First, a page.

You will witness retroactive taxes that pillage you for thousands of dollars because a certain set of voters who don't make as much as you voted to raise your taxes for their benefit. Then, you will start despising the government for their chicanery. You will feel helpless because if you don't give the government your money, you will pay fines or go to jail. Doing your taxes makes you aware of how much of slave we all are to the government.

Where your tax money gets spent by the government

2) You're going to make mistakes. 

With the code is tens of thousands of pages long, you will undoubtedly make a mistake or three. When you make a mistake large enough, the IRS will hunt you down. Even though every experience I've had with the IRS has been pleasant, it's still a disconcerting feeling getting an IRS inquiry letter in the mail.

They love to fish for more income in a heads they win, tails you lose situation. Then again, professional tax preparers make mistakes all the time too.

3) You want a long lasting career.

I planned on working for 18 years until I was 40. But, I decided to pull the rip chord after 13 years partially because I was so sick of paying way more than my fair share. I knew I would never be able to defeat the government's discriminatory ways. So I decide to join the movement by going John Galt.

My blind quest to pay less than $100,000 a year in income taxes has short-circuited my career. If I worked just five more years, I would have that much more money. But then again, it's not all about the money. It's about happiness.

4) You love your country.

If you become angry, lose your happiness, and ruin your career, you become less of a patriot. When you become unpatriotic you start protesting everything. Once you start protesting everything, it's very possible you end up denouncing your citizenship because you realize resistance is futile.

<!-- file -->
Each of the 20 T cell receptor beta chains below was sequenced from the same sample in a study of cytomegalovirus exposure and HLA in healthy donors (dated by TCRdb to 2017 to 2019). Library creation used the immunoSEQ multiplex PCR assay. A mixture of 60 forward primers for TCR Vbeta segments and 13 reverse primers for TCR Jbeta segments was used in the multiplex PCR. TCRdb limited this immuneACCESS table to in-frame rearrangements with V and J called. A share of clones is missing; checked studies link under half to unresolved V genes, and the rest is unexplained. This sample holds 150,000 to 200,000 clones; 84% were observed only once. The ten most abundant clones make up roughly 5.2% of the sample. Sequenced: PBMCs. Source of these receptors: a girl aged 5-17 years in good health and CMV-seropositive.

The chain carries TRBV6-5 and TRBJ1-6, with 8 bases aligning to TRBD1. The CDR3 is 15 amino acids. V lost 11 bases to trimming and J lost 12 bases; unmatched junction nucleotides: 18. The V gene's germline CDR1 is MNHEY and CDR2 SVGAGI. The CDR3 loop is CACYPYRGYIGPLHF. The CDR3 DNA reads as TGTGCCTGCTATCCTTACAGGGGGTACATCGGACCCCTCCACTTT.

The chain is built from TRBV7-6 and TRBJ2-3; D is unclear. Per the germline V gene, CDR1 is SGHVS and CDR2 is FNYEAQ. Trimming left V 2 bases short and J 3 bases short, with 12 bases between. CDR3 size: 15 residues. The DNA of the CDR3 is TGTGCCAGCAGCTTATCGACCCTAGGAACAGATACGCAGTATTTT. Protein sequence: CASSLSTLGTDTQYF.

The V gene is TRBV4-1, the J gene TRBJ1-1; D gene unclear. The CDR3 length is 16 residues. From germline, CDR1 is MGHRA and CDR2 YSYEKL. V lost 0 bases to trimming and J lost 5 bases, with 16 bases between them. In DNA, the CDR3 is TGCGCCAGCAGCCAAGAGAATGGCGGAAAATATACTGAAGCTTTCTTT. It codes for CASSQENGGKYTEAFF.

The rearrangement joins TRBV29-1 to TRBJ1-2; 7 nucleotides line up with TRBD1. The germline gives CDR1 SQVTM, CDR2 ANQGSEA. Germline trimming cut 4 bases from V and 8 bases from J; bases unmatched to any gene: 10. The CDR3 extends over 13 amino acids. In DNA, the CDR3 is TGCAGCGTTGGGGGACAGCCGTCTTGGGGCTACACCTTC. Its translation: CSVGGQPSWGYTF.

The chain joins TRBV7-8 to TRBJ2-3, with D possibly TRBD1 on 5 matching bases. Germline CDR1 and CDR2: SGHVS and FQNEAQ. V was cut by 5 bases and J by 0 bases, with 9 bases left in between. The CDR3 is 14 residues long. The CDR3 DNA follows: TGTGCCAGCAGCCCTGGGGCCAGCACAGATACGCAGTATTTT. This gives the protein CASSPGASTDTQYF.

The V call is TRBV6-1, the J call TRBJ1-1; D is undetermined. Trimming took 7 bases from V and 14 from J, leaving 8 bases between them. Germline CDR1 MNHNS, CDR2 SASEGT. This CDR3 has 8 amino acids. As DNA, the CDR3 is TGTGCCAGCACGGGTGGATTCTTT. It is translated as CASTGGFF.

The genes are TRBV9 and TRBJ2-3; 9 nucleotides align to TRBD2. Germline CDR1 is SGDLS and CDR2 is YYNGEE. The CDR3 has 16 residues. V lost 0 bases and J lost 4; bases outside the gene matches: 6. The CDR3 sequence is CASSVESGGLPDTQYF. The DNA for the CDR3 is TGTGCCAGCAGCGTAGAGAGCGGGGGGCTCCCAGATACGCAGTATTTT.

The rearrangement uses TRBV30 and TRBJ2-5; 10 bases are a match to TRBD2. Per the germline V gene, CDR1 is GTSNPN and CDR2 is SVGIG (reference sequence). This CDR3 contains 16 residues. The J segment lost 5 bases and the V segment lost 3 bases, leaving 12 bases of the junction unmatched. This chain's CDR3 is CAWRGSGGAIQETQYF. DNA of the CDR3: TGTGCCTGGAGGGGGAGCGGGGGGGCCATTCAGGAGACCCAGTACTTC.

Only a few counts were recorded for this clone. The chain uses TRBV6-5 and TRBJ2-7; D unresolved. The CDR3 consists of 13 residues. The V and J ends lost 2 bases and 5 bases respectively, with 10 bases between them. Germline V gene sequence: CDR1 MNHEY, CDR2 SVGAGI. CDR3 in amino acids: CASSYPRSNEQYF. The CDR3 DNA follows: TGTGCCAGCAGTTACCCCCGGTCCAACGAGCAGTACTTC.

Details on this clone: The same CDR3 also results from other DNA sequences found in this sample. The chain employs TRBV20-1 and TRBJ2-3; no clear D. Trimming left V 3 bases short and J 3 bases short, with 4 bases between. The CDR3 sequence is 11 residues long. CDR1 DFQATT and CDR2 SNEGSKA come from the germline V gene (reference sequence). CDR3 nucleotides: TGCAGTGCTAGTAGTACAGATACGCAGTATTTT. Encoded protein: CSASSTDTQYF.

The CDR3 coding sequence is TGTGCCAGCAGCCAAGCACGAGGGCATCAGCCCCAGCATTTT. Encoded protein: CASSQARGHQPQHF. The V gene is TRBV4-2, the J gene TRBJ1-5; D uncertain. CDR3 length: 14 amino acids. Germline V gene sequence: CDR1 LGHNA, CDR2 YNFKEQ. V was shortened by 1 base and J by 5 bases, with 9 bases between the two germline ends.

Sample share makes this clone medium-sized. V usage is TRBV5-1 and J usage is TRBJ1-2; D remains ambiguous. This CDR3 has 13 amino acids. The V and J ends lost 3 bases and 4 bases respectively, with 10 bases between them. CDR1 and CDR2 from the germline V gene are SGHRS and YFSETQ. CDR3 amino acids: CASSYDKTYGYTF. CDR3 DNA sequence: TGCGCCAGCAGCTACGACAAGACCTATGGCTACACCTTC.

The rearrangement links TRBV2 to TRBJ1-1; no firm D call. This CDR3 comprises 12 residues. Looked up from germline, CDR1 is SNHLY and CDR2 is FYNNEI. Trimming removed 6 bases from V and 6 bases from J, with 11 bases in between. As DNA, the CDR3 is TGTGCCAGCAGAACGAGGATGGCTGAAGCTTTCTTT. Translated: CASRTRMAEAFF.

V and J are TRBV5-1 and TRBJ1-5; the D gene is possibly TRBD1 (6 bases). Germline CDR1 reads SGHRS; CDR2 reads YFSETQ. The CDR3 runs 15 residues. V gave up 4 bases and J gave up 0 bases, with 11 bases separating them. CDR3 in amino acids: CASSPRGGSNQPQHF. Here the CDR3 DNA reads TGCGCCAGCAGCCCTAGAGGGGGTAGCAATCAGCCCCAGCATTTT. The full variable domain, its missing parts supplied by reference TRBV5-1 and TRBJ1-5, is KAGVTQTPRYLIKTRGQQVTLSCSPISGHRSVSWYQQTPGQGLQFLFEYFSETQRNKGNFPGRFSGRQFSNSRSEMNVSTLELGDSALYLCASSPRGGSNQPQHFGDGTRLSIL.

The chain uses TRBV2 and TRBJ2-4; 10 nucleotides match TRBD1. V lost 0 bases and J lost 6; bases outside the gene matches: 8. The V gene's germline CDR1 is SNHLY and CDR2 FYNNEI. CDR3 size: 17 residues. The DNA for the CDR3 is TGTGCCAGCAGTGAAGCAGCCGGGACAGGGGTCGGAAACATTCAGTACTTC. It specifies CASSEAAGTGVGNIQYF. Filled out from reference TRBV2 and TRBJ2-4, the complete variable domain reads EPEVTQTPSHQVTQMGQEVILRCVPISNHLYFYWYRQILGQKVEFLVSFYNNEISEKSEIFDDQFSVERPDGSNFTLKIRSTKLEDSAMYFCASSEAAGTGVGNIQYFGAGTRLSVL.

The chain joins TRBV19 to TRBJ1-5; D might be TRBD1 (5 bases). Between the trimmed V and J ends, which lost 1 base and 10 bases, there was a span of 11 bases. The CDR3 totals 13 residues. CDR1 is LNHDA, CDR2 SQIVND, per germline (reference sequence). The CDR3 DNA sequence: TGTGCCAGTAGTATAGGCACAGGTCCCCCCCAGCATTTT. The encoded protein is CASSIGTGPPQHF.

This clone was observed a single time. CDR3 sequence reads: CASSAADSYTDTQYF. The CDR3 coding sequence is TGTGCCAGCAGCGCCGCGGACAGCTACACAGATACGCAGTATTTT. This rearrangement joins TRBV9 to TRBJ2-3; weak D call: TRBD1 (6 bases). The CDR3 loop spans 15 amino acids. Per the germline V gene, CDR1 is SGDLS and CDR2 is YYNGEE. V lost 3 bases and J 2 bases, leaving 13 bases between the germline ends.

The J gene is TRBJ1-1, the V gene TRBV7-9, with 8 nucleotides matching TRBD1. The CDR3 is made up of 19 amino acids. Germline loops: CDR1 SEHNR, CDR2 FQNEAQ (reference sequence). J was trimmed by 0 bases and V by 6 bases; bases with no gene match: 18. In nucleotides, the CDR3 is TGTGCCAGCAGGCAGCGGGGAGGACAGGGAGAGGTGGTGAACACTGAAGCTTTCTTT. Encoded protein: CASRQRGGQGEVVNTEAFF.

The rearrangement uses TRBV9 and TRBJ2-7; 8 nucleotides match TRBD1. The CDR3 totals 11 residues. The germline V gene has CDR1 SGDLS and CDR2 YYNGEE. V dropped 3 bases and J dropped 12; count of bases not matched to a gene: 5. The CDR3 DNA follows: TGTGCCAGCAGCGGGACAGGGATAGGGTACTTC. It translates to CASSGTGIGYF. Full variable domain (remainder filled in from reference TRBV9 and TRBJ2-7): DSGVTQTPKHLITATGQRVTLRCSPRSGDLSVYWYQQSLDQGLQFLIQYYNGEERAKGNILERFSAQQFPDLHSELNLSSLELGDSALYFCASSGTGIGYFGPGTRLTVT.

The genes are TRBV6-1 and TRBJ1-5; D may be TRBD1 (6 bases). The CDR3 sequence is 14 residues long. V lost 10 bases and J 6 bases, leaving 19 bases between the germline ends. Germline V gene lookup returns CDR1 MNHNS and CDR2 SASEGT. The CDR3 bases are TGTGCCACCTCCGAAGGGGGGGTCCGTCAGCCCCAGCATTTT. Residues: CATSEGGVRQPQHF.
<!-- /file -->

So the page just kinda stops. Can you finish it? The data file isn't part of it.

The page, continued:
You leaving means one less taxpaying citizen and one less person to help replace our aging population. Once our demographics go, so too does the wealth of our nation.

5) You don't want to be alone.

Nobody wants to be with an unhappy, angry, jobless, deserter. As a result, you will likely end up spending many years alone. I'm not sure if anything is much worse than loneliness.

This is why prisons punish nonconformist inmates through solitary confinement. I'd much rather spend my days with someone I love and be poor than be rich and all alone.

Fock Or Be Focked

There is no way out when it comes to paying taxes. Review all the reasons to do or not do your own taxes above and figure out what resonates with you. The best thing you can do for your finances is weigh the pros and cons to decide which way makes you the least unhappy.

The folks who tell you they are happy to pay taxes don't pay much at all. Don't listen to them. You are a fighter who plans to build great wealth through knowledge. Just be careful what you wish for.

Tax Savings Recommendation

Start A Business. A business is one of the best ways to shield your income from more taxes. You can either incorporate as an LLC, S-Corp, or simply be a Sole Proprietor (no incorporating necessary, just be a consultant and file a schedule C).

Every business person can start a Self-Employed 401k where you can contribute up to $54,000 ($18,000 from you and ~20% of operating profits). All your business-related expenses are tax deductible as well.

Simply launch your own website like this one in under 30 minutes to legitimize your business.

Here's my step-by-step guide to starting your own website.

Start a simple business to pay less taxes and contribute more to pre-tax retirement accounts
Start a simple business to pay less taxes and contribute more to pre-tax retirement accounts. Instead of paying taxes on $100,000 in income, you're only paying taxes on $12,000 for maybe a $2,000 tax bill, or 2% effective tax rate.

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66 thoughts on “The Main Reasons To Do And Not To Do Your Own Taxes”

  1. Stephen Williams

    As I have started to make more money, and lose deductions, because of it, I use tax time a good reason to be pissed off and find more ways to keep my hard earned money in my bank account, not the governments. In the event someone else was doing my taxes, I would not know any of the reasons why my tax bill was increasing. I would have simply believed it was because of raised income. Not always the case my friends. You start to lose deductions, and you need to wrap you head around this.

    For those who feel like they make enough to simply have someone else do this work for them, well, I have an ocean front property in Arizona to sell you, oh yea, and I will throw in the golden gate for free (Sawyer Brown). Just know, there are a lot of people who make good income off those who have the mentality of having others do things for them.

    1. Hilarious! Sign me up for the ocean front Arizona property!